From what I have seen in various sources, during the 19th century, children went to school during the winter months, with pupils from age 4 or 5 to 18 all in the same room. All of the schools in Schaghticoke would have been like this until the construction of the Union Free School, a graded school,  in the village of Schaghticoke in 1874.The earliest teachers were young males, and sometimes had not much more education than their students. They made very little money, and lived with the family of one of their pupils. Often teaching was a job for a young man on the way to something better.  The most famous teacher in all of Schaghticoke history was Chester A. Arthur, who taught school in the Verbeck Avenue  during his winter vacations of 1846 and 1847, while he was a student at Union College in Schenectady, and the fall after he graduated in 1848, for $15 per month. Of course he went on to be President of the United States. I will write more extensively about him at another time.

Chester A. Arthur taught at the Verbeck Avenue school during vacations from Union College

Chester A. Arthur taught at the Verbeck Avenue school during vacations from Union College

Sylvester’s 1880 “History of Rensselaer County” quotes an “aged resident” Nicholas Bratt, who moved to the Masters street area in 1790 at age 12. He stated that James Mallory was his teacher, along with a woman who was “a widow who had never married.”  James Mallory was a surveyor in the county, whom I know because he made the earliest map of the village of Schaghticoke about 1825. I would that the woman could have been a spinster who was called “Mrs” as a term of respect. I had colleagues when I taught who were called “Mrs” though unmarried, partly because children were used to calling older women “Mrs.” I’m interested that Nicholas had a woman teacher at that early date.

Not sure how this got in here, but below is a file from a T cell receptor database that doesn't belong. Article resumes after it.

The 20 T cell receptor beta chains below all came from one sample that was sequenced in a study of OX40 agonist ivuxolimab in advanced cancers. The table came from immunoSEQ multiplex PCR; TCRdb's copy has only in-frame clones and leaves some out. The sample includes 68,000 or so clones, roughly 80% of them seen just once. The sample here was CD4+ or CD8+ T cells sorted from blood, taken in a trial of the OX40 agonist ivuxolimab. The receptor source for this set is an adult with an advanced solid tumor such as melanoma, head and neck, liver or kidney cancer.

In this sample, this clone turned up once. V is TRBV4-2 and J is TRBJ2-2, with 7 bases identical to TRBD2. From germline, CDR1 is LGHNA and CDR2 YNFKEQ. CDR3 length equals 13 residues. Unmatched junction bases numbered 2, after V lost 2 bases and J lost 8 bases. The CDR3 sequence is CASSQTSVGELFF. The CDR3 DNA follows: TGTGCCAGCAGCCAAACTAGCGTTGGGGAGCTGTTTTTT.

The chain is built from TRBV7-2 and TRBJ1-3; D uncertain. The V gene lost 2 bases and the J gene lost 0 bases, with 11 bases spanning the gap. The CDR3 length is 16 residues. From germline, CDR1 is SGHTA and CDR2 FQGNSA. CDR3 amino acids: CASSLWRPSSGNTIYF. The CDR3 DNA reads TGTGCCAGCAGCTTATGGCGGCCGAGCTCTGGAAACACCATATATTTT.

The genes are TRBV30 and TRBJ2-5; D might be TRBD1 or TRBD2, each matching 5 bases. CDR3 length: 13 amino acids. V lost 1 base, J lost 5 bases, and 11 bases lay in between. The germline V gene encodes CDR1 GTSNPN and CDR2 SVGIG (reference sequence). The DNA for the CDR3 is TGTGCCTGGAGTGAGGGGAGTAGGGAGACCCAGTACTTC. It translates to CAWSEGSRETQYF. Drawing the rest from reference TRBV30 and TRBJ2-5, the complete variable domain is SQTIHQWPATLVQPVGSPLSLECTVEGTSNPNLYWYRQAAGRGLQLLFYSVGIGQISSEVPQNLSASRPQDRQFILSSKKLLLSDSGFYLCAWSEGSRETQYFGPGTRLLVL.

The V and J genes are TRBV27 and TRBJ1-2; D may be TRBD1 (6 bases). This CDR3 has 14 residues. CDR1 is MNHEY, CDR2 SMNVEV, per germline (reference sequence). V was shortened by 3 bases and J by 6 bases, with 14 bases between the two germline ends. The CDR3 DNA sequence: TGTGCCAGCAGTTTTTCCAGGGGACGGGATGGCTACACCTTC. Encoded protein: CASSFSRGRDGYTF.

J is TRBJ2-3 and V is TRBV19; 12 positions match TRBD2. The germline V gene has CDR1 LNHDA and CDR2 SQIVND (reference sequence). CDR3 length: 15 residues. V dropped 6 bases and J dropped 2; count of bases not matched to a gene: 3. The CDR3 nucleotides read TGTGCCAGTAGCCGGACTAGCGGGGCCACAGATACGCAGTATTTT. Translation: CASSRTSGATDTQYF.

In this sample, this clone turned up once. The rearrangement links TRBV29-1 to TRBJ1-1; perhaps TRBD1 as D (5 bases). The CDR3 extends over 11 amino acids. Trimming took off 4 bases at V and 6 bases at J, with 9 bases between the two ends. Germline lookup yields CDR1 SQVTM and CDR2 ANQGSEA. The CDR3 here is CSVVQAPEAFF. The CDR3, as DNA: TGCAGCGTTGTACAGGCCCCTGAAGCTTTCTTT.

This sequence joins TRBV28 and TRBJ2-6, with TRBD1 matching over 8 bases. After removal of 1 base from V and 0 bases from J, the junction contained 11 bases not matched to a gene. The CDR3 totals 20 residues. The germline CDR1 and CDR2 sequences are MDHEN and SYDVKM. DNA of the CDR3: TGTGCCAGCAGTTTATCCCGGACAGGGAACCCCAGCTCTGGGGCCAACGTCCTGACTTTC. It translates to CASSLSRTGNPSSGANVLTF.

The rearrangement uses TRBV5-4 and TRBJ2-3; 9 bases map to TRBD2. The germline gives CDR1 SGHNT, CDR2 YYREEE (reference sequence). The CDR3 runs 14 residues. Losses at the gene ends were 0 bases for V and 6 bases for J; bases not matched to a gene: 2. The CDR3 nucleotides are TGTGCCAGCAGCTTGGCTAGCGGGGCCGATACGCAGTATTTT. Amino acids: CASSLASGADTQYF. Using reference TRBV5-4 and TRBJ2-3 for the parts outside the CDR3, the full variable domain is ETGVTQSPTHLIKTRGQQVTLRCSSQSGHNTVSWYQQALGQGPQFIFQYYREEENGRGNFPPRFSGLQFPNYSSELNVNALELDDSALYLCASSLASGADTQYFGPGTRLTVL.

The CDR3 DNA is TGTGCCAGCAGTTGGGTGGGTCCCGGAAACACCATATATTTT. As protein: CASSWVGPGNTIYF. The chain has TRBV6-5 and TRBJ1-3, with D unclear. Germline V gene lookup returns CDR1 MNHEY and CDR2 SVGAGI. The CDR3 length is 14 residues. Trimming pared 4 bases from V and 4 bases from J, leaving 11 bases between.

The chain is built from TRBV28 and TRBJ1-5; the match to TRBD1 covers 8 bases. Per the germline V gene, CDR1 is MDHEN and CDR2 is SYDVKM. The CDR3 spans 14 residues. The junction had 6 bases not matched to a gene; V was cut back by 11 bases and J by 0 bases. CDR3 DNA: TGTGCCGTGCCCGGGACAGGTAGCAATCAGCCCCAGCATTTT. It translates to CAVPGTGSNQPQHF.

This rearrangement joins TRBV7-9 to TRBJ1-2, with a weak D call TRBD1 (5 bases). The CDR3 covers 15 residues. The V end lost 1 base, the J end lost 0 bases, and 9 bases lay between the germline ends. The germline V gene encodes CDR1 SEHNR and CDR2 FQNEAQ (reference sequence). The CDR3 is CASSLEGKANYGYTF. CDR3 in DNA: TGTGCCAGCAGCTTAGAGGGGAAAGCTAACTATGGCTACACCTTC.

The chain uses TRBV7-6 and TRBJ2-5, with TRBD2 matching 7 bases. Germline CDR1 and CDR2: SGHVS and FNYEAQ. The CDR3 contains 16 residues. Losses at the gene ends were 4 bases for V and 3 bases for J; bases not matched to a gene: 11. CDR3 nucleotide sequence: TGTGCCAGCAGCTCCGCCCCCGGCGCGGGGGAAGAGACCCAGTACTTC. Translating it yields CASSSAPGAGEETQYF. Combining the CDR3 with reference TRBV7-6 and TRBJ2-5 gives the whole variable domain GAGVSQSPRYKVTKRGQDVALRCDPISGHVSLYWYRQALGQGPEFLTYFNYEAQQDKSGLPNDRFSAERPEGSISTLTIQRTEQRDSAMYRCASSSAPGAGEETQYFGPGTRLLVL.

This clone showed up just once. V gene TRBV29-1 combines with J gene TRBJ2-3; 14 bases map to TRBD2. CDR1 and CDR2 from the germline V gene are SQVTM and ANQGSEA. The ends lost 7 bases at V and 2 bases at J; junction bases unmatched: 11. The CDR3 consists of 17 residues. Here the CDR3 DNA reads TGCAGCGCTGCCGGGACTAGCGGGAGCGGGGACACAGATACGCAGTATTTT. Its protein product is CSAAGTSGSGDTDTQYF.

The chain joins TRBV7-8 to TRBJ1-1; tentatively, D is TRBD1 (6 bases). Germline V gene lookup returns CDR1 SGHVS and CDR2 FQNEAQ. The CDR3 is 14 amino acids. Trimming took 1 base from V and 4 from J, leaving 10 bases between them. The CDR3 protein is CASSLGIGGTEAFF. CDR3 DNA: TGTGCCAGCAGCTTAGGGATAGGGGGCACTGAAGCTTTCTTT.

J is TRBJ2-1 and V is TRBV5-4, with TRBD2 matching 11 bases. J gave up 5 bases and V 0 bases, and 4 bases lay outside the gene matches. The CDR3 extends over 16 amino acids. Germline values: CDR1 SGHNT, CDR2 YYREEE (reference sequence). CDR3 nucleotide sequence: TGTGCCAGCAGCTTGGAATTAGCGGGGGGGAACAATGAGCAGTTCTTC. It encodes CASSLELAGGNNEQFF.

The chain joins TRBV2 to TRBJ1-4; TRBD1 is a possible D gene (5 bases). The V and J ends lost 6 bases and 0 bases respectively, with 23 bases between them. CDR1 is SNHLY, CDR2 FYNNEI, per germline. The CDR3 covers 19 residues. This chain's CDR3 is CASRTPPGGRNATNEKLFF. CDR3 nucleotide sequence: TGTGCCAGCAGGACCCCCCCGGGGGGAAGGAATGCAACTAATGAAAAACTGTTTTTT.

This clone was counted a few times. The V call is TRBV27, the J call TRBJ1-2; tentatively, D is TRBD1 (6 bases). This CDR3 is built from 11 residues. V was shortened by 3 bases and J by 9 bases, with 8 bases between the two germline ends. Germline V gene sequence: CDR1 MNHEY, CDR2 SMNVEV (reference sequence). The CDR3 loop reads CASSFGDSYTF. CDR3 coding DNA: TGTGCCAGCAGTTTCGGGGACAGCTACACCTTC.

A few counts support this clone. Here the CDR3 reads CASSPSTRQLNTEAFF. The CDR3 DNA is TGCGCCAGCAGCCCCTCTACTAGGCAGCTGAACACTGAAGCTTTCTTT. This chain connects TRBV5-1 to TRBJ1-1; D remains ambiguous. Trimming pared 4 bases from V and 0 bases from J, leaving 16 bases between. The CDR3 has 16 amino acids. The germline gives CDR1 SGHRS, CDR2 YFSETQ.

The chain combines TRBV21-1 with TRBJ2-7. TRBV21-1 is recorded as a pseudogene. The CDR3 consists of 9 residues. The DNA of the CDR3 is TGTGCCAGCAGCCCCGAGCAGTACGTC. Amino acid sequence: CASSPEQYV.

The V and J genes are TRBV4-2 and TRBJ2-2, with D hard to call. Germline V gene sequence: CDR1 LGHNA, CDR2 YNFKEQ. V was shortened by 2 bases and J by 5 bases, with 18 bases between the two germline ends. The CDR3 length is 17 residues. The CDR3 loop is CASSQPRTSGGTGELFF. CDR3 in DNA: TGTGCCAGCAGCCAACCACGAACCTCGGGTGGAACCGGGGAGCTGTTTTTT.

In summer 2014, the tombstone of Abel Spalding Read was unearthed in the rebuilding of the bridge over the Hoosic River on Route 40. This prompted me to research him. He was born in Massachusetts in 1798, moved to town by 1815, and was listed as a school teacher from at least 1830 to 1850. He’s the first career teacher I know of in town, and breaks the mold of teachers as young men. I would love to know more about where he taught, and if he went beyond being the teacher in the one-room school. While there must have been at least twenty teachers in town in 1850, only Abel Read and one other, Henry Keefer, age 24, were captured by the federal census that year, further indication of the temporary nature of the profession. Henry still lived in town in 1855, when the census listed him as a student. He may have been in the mold of Arthur, attending college and teaching at the same time.